Skip Maine state header navigation

Agencies | Online Services | Help
Widewaters Stillwater Co. v. BACORD
Download as PDF
Back to the Opinions page

MAINE SUPREME JUDICIAL COURT						Reporter of Decisions
Decision:	2002 ME 27
Docket: 	Pen-01-343
Argued:  	October 10, 2001
Decided:	February 15, 2002

Concurrence:SAUFLEY, C.J., RUDMAN, and DANA, JJ.



	[¶1]  Bangor Area Citizens Organized for Responsible Development
(BACORD) appeals from the judgment entered in the Superior Court
(Penobscot County, Hjelm, J.) ordering the City of Bangor Planning Board to
grant a site development permit to Widewaters Stillwater Co., LLC.  The court
held that section 165-114(I) of the City of Bangor Land Development Code was
an unconstitutional delegation of legislative authority to the Planning Board
and that the Board relied on section 165-114(I) in denying Widewaters' permit
application.  Widewaters cross-appeals from the judgment granting BACORD
permission to intervene as a party-defendant, and Widewaters challenges
BACORD's standing.{1}  By an evenly divided court, we affirm the Superior
Court's determination that BACORD has standing.  We vacate the remainder
of the Superior Court's judgment and remand the matter to the Planning Board
to make factual findings.
	[¶2]  Widewaters, a New York real estate developer, submitted to the
Bangor Planning Board an application for a site development permit and two
conditional use permits to construct a new Wal-Mart in Bangor.  The
twenty-seven-acre property to be developed for the Wal-Mart store is located at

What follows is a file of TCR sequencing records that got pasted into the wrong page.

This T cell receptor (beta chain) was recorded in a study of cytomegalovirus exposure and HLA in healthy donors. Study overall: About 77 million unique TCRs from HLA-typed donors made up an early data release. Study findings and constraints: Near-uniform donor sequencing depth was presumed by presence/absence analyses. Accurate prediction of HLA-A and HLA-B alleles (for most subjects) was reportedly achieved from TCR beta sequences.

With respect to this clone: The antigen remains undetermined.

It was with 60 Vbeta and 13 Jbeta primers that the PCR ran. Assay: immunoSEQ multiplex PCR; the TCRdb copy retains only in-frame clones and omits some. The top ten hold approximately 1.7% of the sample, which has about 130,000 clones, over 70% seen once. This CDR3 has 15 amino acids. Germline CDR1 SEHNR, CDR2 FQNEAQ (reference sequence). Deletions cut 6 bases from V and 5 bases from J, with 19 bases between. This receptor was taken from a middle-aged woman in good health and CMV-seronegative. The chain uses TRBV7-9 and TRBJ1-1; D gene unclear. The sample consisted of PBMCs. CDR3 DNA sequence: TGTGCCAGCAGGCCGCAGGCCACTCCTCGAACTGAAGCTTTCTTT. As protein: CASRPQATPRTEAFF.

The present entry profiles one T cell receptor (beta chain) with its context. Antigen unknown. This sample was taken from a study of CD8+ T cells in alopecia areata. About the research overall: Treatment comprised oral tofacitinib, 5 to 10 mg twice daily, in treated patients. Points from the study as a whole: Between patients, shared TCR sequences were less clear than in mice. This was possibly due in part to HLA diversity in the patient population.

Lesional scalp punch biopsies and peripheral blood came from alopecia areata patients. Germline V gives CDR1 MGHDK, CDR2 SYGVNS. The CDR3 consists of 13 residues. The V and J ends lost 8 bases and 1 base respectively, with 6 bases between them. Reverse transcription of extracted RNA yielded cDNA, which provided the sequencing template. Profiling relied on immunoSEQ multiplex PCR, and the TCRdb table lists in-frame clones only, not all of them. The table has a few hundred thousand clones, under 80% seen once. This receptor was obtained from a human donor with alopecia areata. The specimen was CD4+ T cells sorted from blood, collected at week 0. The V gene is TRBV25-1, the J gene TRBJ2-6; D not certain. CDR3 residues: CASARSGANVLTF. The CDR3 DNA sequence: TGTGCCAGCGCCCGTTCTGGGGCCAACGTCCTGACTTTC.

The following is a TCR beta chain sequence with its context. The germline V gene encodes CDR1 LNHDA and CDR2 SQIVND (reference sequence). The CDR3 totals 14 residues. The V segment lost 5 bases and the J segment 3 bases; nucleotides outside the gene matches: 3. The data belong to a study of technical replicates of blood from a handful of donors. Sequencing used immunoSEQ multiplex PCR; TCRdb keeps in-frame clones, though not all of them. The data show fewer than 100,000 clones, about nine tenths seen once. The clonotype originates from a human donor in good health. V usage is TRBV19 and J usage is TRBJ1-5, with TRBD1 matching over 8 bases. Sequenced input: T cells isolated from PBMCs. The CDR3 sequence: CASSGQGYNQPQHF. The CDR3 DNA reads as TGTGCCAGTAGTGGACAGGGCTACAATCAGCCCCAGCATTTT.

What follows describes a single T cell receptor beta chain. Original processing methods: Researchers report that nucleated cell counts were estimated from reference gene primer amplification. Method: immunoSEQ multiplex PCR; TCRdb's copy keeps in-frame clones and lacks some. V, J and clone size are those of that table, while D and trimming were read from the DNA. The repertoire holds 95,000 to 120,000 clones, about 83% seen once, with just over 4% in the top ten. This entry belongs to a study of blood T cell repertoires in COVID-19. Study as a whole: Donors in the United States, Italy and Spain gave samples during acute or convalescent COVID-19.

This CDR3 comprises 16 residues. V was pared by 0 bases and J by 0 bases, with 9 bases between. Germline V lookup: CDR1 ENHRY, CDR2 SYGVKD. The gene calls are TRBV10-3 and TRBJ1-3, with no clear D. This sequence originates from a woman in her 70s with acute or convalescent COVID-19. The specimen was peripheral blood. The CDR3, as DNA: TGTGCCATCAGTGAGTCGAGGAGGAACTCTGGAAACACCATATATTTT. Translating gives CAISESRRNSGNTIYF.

the intersection of Stillwater Avenue and Gilman Road, near the Bangor Mall,
in an area zoned as a shopping and personal service district.  A retail store,
such as a Wal-Mart, is a permitted use in the district.   The proposed size of
the building is 224,000 square feet.  The proposal includes a retail store, retail
auto service center, garden center, seasonal outdoor storage and display area,
and parking lot with 985 spaces.  The location abuts the Penjajawoc Stream
and the Penjajawoc Marsh. 
	[¶3]  While its application was pending, Widewaters consulted with the
Maine Department of Environmental Protection and the Maine Department of
Inland Fisheries and Wildlife regarding those agencies' concerns that the
proposed development should be situated more than 250 feet from the
Penjajawoc.  Widewaters then withdrew its application and submitted a new
application for a site development permit and two conditional use permits,
with a revised site plan, that included placement of all buildings and parking
areas more than 250 feet from the Penjajawoc.   
	[¶4]  The Planning Board held a public hearing on March 20, 2001, and